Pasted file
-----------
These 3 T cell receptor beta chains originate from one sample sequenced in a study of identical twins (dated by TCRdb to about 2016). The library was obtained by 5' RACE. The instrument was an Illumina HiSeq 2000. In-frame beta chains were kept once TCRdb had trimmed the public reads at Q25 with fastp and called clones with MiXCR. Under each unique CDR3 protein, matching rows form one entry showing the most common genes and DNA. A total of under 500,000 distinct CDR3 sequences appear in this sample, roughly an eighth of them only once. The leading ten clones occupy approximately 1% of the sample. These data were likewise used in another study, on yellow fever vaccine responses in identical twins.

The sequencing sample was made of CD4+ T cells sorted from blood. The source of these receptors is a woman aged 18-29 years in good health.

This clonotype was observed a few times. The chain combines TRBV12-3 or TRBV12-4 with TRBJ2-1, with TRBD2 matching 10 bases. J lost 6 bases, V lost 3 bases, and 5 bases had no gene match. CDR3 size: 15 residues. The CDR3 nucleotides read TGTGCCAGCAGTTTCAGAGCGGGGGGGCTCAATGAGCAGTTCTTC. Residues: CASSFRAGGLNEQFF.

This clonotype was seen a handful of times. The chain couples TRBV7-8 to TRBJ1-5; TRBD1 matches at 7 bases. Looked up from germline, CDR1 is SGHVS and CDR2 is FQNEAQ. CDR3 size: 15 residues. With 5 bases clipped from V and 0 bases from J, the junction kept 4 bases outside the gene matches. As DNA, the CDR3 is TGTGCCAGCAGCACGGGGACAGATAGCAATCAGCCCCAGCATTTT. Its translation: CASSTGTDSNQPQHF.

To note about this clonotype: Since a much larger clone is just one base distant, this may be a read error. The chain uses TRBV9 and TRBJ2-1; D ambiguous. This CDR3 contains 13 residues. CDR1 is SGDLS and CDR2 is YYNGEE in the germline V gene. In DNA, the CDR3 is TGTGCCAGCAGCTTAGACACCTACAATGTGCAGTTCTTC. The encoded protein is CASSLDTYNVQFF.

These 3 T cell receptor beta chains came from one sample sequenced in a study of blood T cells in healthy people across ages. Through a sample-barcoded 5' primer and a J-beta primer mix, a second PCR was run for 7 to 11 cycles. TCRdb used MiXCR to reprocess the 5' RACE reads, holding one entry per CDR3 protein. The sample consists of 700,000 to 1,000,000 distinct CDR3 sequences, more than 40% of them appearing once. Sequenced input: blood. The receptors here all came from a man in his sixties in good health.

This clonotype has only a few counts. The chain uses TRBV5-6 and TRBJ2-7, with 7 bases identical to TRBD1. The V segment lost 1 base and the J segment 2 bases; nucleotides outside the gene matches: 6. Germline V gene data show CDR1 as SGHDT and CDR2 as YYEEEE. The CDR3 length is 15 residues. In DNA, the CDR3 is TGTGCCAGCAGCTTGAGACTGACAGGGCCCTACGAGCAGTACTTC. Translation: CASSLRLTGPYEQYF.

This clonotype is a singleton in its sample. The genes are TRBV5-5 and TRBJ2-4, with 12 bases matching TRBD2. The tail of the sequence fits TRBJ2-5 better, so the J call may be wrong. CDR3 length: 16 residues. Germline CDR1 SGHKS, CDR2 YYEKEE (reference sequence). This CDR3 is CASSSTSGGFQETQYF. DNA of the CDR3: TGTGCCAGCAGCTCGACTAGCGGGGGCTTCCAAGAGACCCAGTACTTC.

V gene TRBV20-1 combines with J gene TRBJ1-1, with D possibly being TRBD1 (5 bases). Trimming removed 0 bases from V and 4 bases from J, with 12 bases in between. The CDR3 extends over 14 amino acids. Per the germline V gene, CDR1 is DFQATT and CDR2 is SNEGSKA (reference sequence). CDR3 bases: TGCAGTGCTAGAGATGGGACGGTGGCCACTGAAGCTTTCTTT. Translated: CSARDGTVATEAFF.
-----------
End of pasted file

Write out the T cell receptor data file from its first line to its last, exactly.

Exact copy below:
These 3 T cell receptor beta chains originate from one sample sequenced in a study of identical twins (dated by TCRdb to about 2016). The library was obtained by 5' RACE. The instrument was an Illumina HiSeq 2000. In-frame beta chains were kept once TCRdb had trimmed the public reads at Q25 with fastp and called clones with MiXCR. Under each unique CDR3 protein, matching rows form one entry showing the most common genes and DNA. A total of under 500,000 distinct CDR3 sequences appear in this sample, roughly an eighth of them only once. The leading ten clones occupy approximately 1% of the sample. These data were likewise used in another study, on yellow fever vaccine responses in identical twins.

The sequencing sample was made of CD4+ T cells sorted from blood. The source of these receptors is a woman aged 18-29 years in good health.

This clonotype was observed a few times. The chain combines TRBV12-3 or TRBV12-4 with TRBJ2-1, with TRBD2 matching 10 bases. J lost 6 bases, V lost 3 bases, and 5 bases had no gene match. CDR3 size: 15 residues. The CDR3 nucleotides read TGTGCCAGCAGTTTCAGAGCGGGGGGGCTCAATGAGCAGTTCTTC. Residues: CASSFRAGGLNEQFF.

This clonotype was seen a handful of times. The chain couples TRBV7-8 to TRBJ1-5; TRBD1 matches at 7 bases. Looked up from germline, CDR1 is SGHVS and CDR2 is FQNEAQ. CDR3 size: 15 residues. With 5 bases clipped from V and 0 bases from J, the junction kept 4 bases outside the gene matches. As DNA, the CDR3 is TGTGCCAGCAGCACGGGGACAGATAGCAATCAGCCCCAGCATTTT. Its translation: CASSTGTDSNQPQHF.

To note about this clonotype: Since a much larger clone is just one base distant, this may be a read error. The chain uses TRBV9 and TRBJ2-1; D ambiguous. This CDR3 contains 13 residues. CDR1 is SGDLS and CDR2 is YYNGEE in the germline V gene. In DNA, the CDR3 is TGTGCCAGCAGCTTAGACACCTACAATGTGCAGTTCTTC. The encoded protein is CASSLDTYNVQFF.

These 3 T cell receptor beta chains came from one sample sequenced in a study of blood T cells in healthy people across ages. Through a sample-barcoded 5' primer and a J-beta primer mix, a second PCR was run for 7 to 11 cycles. TCRdb used MiXCR to reprocess the 5' RACE reads, holding one entry per CDR3 protein. The sample consists of 700,000 to 1,000,000 distinct CDR3 sequences, more than 40% of them appearing once. Sequenced input: blood. The receptors here all came from a man in his sixties in good health.

This clonotype has only a few counts. The chain uses TRBV5-6 and TRBJ2-7, with 7 bases identical to TRBD1. The V segment lost 1 base and the J segment 2 bases; nucleotides outside the gene matches: 6. Germline V gene data show CDR1 as SGHDT and CDR2 as YYEEEE. The CDR3 length is 15 residues. In DNA, the CDR3 is TGTGCCAGCAGCTTGAGACTGACAGGGCCCTACGAGCAGTACTTC. Translation: CASSLRLTGPYEQYF.

This clonotype is a singleton in its sample. The genes are TRBV5-5 and TRBJ2-4, with 12 bases matching TRBD2. The tail of the sequence fits TRBJ2-5 better, so the J call may be wrong. CDR3 length: 16 residues. Germline CDR1 SGHKS, CDR2 YYEKEE (reference sequence). This CDR3 is CASSSTSGGFQETQYF. DNA of the CDR3: TGTGCCAGCAGCTCGACTAGCGGGGGCTTCCAAGAGACCCAGTACTTC.

V gene TRBV20-1 combines with J gene TRBJ1-1, with D possibly being TRBD1 (5 bases). Trimming removed 0 bases from V and 4 bases from J, with 12 bases in between. The CDR3 extends over 14 amino acids. Per the germline V gene, CDR1 is DFQATT and CDR2 is SNEGSKA (reference sequence). CDR3 bases: TGCAGTGCTAGAGATGGGACGGTGGCCACTGAAGCTTTCTTT. Translated: CSARDGTVATEAFF.